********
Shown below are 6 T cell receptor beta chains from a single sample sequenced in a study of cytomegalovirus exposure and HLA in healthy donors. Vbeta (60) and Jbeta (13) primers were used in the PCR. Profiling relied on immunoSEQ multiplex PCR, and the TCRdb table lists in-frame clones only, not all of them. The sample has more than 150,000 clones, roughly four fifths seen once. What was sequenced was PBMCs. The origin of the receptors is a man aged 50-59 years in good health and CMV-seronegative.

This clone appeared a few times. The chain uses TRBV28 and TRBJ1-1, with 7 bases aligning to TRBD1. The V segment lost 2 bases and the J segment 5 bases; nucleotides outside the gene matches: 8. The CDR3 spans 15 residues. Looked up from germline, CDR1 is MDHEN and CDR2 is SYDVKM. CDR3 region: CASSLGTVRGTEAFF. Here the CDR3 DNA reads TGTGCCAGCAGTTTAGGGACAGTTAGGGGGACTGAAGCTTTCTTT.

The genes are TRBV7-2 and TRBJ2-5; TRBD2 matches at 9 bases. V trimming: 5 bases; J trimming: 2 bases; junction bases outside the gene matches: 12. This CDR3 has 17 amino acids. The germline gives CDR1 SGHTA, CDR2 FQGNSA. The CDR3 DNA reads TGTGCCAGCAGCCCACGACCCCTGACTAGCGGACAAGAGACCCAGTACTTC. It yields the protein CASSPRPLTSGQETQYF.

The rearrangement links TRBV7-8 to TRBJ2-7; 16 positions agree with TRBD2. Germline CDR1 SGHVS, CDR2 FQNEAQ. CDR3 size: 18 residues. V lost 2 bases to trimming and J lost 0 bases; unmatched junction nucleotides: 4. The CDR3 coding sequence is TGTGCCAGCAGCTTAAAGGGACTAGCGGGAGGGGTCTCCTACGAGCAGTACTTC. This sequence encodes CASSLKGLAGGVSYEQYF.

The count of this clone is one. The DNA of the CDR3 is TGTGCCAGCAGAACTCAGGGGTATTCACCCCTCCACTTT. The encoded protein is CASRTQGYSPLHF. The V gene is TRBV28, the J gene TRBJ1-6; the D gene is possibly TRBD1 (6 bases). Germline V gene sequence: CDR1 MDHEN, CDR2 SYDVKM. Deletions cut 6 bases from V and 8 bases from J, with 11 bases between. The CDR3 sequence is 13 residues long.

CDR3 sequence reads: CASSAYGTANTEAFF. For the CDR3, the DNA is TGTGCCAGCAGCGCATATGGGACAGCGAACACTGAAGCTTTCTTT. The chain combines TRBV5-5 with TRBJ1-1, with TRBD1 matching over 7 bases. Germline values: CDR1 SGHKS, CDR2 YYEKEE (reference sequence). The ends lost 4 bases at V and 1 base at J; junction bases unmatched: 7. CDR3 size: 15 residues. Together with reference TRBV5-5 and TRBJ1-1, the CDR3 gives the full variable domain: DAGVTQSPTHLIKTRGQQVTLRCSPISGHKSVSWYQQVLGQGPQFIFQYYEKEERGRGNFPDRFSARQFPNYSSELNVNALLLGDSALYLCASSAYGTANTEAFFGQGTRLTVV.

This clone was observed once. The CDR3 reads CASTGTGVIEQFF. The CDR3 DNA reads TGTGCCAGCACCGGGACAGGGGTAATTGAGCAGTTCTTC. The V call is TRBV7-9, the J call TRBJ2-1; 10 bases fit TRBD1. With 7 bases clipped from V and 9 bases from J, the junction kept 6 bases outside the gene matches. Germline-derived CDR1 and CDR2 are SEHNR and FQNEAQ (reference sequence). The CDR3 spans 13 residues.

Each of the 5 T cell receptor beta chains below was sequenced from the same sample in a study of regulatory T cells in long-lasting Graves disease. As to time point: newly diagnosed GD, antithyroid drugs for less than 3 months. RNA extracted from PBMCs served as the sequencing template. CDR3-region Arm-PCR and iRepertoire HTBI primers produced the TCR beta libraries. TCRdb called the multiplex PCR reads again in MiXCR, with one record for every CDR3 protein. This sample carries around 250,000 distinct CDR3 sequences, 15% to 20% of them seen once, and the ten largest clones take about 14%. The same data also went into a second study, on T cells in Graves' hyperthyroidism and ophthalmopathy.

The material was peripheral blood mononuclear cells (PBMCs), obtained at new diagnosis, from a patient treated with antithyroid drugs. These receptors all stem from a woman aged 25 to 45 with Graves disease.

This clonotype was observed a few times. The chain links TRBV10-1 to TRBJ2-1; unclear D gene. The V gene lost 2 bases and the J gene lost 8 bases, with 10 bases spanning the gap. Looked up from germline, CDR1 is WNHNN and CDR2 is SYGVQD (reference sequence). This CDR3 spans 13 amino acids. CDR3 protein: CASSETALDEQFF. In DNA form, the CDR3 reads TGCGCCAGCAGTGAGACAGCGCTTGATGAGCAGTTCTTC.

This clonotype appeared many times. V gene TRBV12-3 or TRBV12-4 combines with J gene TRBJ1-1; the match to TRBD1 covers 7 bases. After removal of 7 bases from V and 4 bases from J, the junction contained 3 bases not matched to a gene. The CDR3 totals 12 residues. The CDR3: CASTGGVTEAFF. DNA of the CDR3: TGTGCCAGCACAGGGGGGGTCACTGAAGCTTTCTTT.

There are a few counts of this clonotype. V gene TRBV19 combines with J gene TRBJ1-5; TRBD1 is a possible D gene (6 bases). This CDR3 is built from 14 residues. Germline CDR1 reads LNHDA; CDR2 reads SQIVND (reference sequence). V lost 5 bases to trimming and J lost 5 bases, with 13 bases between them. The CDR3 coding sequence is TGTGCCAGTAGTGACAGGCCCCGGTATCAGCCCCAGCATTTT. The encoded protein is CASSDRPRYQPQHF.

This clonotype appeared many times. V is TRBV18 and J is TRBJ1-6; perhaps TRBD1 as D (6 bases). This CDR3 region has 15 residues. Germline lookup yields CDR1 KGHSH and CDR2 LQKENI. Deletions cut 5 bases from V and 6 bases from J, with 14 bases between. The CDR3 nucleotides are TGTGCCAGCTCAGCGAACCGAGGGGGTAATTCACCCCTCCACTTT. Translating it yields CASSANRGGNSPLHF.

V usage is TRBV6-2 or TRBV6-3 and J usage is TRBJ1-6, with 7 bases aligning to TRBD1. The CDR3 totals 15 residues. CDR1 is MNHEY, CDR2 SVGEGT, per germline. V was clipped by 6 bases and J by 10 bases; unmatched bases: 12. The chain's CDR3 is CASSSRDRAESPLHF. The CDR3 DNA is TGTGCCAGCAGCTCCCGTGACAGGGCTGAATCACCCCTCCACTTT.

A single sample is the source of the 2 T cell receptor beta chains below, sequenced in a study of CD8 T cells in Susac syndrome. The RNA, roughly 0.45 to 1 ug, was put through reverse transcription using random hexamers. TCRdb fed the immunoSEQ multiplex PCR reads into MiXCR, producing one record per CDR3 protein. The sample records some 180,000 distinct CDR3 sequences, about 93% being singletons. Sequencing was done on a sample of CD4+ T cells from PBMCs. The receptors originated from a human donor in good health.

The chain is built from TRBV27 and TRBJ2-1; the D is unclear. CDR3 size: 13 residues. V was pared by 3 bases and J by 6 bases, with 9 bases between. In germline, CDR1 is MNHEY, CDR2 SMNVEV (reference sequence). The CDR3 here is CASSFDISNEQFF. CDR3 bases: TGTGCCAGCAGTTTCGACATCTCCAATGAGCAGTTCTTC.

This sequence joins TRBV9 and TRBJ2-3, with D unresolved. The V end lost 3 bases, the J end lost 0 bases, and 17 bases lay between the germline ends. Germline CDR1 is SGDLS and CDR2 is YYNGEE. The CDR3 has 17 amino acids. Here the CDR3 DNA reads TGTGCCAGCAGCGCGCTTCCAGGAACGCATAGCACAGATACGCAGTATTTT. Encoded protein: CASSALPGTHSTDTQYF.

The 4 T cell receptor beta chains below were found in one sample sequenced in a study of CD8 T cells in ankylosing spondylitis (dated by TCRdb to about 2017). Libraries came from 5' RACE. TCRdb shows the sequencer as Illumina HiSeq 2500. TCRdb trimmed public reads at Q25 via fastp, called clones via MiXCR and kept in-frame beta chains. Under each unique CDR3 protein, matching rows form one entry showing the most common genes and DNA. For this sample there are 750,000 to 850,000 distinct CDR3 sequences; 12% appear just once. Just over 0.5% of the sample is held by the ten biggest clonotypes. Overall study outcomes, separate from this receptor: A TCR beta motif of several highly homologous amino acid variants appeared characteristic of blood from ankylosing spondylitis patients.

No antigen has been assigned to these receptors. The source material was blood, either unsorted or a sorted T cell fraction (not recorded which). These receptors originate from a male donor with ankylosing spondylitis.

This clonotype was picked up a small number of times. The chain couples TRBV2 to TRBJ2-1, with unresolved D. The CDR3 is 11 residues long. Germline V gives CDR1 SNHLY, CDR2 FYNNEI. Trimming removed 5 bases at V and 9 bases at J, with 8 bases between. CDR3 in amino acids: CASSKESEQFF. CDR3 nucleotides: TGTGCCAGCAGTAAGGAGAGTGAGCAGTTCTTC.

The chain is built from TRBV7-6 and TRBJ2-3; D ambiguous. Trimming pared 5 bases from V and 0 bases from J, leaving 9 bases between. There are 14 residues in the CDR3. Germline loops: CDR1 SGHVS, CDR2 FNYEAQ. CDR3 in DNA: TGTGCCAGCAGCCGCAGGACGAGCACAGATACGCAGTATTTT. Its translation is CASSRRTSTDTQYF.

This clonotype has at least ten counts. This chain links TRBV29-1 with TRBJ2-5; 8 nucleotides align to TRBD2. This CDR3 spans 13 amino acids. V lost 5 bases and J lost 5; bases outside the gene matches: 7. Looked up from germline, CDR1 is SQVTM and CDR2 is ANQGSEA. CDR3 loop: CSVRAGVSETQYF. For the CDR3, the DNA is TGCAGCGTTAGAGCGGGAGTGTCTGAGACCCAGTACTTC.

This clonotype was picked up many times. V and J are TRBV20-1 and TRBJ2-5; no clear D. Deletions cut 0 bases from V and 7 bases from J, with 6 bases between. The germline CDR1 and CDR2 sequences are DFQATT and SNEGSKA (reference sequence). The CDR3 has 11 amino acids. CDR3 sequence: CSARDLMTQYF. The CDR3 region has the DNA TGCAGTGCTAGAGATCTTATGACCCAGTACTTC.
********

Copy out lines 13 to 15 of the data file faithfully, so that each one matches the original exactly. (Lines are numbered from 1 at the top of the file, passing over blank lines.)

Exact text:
This clonotype appeared many times. V is TRBV18 and J is TRBJ1-6; perhaps TRBD1 as D (6 bases). This CDR3 region has 15 residues. Germline lookup yields CDR1 KGHSH and CDR2 LQKENI. Deletions cut 5 bases from V and 6 bases from J, with 14 bases between. The CDR3 nucleotides are TGTGCCAGCTCAGCGAACCGAGGGGGTAATTCACCCCTCCACTTT. Translating it yields CASSANRGGNSPLHF.

V usage is TRBV6-2 or TRBV6-3 and J usage is TRBJ1-6, with 7 bases aligning to TRBD1. The CDR3 totals 15 residues. CDR1 is MNHEY, CDR2 SVGEGT, per germline. V was clipped by 6 bases and J by 10 bases; unmatched bases: 12. The chain's CDR3 is CASSSRDRAESPLHF. The CDR3 DNA is TGTGCCAGCAGCTCCCGTGACAGGGCTGAATCACCCCTCCACTTT.

A single sample is the source of the 2 T cell receptor beta chains below, sequenced in a study of CD8 T cells in Susac syndrome. The RNA, roughly 0.45 to 1 ug, was put through reverse transcription using random hexamers. TCRdb fed the immunoSEQ multiplex PCR reads into MiXCR, producing one record per CDR3 protein. The sample records some 180,000 distinct CDR3 sequences, about 93% being singletons. Sequencing was done on a sample of CD4+ T cells from PBMCs. The receptors originated from a human donor in good health.